HAMILBURGER: How Hamilton discourse and IN N OUT discourse are the same
Updated: Jul 8, 2020
I don’t get bored to the point of being sad about it as much as I did when I was younger but when I do it’s because someone on twitter thinks they said something original and edgy about Hamilton or IN N OUT Burger.
Twitter in particular but youth culture in general have this buzz/backlash cycle that is as cringe as it is predictable. Once something is well-loved by a vocal group of fans, social media’s luminaries race to create hashtags and memes about how problematic and/or overrated the something is.
IN N OUT is a great example of how this cycle becomes a bunch of smug self-satisfied idiots who are more-or-less talking past eachother. There’s a whole culture of videos of people joking oh so coolly about how they are not impressed with IN N OUT.
I’ve written about this before extemporaneously on social media but for posterity I’ll lay out this shpiel here: the vast majority of us who like IN N OUT and think it’s great are NOT under the delusion that it’s the “best burger”, we simply recognize that IN N OUT has DEALS.
If you wanna go to a steakhouse or spend 27 dollars a plate at Shake Shack, be my guest. Go right ahead. You can absolutely find a better patty or cut of beef than a double-double. What IS awesome and perhaps unique about IN N OUT is that you can stroll up like 6 dollars and some change and get very full of a fresh burger, fries and drink combo. And that’s…IT. Those of us that like IN N OUT but are still grounded in reality have NEVER said that IN N OUT is the BEST BURGER. We’re just saying it’s a very good deal for a 6 dollar combo and if you’re not a complete asshole snob, you know this is obviously true.
People like to create straw-man arguments when they can’t argue with the actual arguments that are being laid out. A less discussed reason for creating straw-man arguments that I think applies even more to today’s click-bait driven culture is just that the real arguments that people actually are making are boring in their uncontroversial obviousness.
Really, if you’re visiting from another major city and you have budget to eat wherever, IN N OUT will disappoint you. If you’re on a shoestring trip/from a smaller town/trying to save money as you travel, IN N OUT will delight you.
So not only is the real shpiel hard to argue with, the reality of the situation betrays a class dynamic that most people do not find fun to discuss. Yes folks it’s true, most of the edgelord videos online about how whack IN N OUT is are from preppy white boyz who were ready to pay hundreds for the right tourist experience and didn’t need a good deal for 6 dollars. They lack the working class experience to recognize what is good about a 6 dollar deal.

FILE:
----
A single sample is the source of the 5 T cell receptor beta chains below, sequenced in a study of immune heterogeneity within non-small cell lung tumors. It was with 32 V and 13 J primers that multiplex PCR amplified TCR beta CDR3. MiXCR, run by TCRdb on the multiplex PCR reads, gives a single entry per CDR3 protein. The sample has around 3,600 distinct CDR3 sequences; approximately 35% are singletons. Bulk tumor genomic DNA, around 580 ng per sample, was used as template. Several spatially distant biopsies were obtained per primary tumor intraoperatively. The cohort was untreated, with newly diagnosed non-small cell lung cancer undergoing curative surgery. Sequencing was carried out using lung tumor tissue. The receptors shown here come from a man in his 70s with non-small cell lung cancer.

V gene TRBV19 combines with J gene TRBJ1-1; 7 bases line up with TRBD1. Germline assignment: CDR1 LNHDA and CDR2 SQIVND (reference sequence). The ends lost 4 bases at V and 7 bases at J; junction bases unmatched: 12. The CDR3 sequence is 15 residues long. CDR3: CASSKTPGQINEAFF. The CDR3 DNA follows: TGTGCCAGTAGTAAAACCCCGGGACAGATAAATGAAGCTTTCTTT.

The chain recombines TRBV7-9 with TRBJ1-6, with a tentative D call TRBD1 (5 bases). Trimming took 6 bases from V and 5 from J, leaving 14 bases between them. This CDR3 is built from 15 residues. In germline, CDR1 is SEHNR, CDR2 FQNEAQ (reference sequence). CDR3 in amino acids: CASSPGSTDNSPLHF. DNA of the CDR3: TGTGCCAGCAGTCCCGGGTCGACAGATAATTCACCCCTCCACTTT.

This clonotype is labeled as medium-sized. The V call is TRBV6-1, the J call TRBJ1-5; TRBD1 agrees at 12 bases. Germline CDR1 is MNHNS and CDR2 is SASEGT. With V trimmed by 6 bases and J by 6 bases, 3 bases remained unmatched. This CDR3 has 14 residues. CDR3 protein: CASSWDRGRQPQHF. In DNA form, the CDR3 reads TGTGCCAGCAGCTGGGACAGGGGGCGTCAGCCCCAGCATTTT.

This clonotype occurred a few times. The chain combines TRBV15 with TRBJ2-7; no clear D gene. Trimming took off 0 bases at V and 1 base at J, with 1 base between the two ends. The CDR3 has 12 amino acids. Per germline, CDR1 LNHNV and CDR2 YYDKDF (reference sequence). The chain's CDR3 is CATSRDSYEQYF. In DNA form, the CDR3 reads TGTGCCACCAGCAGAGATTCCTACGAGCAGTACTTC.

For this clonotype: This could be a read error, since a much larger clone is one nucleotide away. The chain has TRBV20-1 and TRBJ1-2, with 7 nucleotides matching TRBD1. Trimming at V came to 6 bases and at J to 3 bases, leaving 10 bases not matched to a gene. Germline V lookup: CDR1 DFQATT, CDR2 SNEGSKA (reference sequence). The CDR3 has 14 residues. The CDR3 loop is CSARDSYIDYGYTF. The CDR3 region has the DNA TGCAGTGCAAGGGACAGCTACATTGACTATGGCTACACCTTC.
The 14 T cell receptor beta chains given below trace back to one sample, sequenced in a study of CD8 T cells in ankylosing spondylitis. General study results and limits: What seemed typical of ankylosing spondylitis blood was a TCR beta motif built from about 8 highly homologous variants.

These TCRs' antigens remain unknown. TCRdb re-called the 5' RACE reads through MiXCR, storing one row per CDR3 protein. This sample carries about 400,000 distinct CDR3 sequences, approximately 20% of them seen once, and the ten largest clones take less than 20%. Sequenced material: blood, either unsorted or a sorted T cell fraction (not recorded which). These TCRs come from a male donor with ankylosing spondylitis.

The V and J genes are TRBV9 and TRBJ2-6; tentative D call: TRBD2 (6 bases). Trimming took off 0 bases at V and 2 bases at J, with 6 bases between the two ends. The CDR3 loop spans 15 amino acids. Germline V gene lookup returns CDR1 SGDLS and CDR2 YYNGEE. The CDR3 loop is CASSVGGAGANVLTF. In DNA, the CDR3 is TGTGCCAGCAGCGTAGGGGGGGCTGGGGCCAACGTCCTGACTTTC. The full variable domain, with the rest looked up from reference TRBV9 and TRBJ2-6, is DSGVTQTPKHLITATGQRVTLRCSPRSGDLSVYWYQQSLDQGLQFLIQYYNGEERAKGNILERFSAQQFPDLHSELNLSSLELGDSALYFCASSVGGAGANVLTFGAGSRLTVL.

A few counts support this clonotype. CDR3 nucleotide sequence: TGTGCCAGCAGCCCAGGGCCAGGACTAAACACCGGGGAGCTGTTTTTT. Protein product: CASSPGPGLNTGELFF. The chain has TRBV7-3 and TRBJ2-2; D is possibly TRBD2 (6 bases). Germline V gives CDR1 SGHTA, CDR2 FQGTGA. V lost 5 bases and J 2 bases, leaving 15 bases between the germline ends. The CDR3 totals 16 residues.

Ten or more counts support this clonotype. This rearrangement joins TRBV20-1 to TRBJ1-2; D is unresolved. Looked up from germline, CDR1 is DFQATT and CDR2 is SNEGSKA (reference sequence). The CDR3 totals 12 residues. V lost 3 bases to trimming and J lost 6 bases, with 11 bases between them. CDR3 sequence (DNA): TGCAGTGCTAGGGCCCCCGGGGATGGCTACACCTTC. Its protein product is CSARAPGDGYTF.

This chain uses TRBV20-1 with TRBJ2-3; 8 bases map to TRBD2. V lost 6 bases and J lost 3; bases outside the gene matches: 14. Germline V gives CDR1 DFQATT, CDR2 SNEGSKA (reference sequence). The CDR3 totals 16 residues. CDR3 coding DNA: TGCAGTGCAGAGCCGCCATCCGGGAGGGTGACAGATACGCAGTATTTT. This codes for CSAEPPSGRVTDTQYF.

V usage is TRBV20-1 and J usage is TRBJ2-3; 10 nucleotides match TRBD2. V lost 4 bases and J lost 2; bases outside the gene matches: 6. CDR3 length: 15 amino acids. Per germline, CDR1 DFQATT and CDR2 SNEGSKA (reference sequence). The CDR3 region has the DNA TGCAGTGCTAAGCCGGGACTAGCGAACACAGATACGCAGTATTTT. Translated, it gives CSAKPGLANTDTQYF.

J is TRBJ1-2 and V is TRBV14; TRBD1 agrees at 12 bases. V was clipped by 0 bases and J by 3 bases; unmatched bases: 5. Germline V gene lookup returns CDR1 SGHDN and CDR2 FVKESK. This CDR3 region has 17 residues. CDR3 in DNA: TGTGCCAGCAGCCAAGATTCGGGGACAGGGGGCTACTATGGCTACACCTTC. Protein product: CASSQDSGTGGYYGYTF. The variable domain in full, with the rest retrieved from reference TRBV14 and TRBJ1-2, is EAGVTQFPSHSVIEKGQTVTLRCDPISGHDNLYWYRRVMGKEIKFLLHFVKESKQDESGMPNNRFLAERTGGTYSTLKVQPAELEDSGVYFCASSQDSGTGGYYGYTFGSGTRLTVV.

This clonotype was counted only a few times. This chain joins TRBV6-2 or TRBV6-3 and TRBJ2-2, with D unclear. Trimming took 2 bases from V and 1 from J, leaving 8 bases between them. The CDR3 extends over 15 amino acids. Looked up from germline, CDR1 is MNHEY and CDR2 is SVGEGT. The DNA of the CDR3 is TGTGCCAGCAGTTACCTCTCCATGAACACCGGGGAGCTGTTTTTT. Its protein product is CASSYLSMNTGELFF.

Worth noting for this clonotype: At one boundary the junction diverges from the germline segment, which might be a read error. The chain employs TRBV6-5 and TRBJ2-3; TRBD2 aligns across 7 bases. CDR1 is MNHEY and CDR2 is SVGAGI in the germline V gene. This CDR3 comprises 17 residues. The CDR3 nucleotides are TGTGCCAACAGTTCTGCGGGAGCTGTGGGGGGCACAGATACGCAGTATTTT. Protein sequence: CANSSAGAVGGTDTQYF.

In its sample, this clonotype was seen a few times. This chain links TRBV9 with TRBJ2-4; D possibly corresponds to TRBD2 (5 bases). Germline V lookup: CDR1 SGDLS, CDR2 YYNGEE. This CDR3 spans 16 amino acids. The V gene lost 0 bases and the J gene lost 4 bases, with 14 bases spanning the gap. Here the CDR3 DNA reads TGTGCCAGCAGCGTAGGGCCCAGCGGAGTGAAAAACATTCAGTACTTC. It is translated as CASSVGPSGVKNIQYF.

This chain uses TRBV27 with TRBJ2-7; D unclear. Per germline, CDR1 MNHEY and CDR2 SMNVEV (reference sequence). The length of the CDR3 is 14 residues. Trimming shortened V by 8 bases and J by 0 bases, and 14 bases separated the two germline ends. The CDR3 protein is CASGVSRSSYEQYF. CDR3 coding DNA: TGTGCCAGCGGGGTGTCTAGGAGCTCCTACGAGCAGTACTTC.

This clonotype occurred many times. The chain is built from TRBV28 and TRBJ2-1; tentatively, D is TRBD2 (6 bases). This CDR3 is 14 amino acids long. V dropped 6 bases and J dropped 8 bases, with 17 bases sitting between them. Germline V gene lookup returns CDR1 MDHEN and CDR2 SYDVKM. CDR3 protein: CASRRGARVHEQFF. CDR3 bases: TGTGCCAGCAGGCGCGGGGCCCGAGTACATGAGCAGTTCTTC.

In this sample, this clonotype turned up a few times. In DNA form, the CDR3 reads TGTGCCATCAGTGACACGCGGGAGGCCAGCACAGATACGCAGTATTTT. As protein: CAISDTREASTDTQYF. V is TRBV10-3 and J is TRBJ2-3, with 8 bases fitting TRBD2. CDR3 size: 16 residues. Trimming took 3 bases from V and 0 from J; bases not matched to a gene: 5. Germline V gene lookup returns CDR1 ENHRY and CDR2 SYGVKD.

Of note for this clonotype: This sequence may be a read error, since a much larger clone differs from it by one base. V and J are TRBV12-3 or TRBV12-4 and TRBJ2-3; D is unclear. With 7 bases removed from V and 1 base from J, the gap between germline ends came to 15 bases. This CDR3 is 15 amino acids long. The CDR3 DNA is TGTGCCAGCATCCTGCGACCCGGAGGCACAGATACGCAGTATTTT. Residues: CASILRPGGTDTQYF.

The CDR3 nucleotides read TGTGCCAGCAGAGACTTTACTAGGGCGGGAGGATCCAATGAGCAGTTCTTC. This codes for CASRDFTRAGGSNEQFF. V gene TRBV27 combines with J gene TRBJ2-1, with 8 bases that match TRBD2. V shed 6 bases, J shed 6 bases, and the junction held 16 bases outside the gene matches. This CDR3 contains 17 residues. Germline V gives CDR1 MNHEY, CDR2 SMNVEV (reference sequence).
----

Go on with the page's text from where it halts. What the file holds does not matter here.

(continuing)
Hamilton has a sort of reverse of this class dynamic. Because the first people to see it were moneyed Manhattanites, the initial audience was not only very monied but very white. The nature of the topic matter, expensiveness and elusiveness of tickets amplified it even more. Due to these dynamics it quickly became fashionable among hipster and online circles to bash everyone that liked it as white or affluent, out of touch etc. I think this especially happened because a lot of the rich Broadway attending whites talked about it as if it was the first smart/non-gangsta piece of rap ever presented/that they had ever seen/recognized. As someone who focused on rap while studying poetry in college, I know the weird feeling of having people both dig what I was doing while also betraying their ignorance to the genre as they explain how there's never been anything like it...
These days, I listen to a lot of rap and a whole lot of indie rap. Yes I can find spitters that could outshine the rappers on Hamilton. Yes I can find more historically accurate rap. Anyone stating that this is the greatest rap whatever of all time are obviously wrong….but almost no one is saying that. It’s pretty clever, often brilliant and very fun. The songs are as tuneful as they are barsy. It’s catchy, it uses archetypes and emotional storytelling beats effectively. It’s as corny and cringey as most of the better Disney centerpieces, which for me is acceptably so.
I don’t hear anyone saying it’s perfect. It think smarter fans worth listening to just say that it is really successful within the paradigm from which it springs, which is musical theater. A lot of criticism is about how it doesn’t focus on slavery and imperialism more but I feel like these topics are intelligently if briefly addressed throughout the Revolutionary War era story. It's almost like the people making those critiques aren't paying attention when King George or John Laurens are on stage. You’re going to hear a lot of opinions from cool people about how it’s not only overrated, not only worthless but that it is damaging in its jingoistic imperialism, that it’s apologia for the Obama-era, and a lot of other countercultural Brooklynite buzznarratives about it and that’s fine. That’s how they make money, making clickbait by trying to ruin shit the hated normies enjoy. They’re probably right about it being overrated, I would suggest that it being overrated doesn’t mean that it’s not good- there’s a reason it had all the hype it had in the first place. Let the hipsters heckle; I just want to humbly suggest that you not let that stop you from enjoying it if a rappy musical politics adventure sounds at all appealing to you.
Tristan "Tanjint Wiggy" Acker is a staff writer for Zus Entertainment, a Jooseboxx and Untapped Hip-Hop contributor, and member of the Inland Empire, California based nerdculture hip-hop group the West Coast Avengers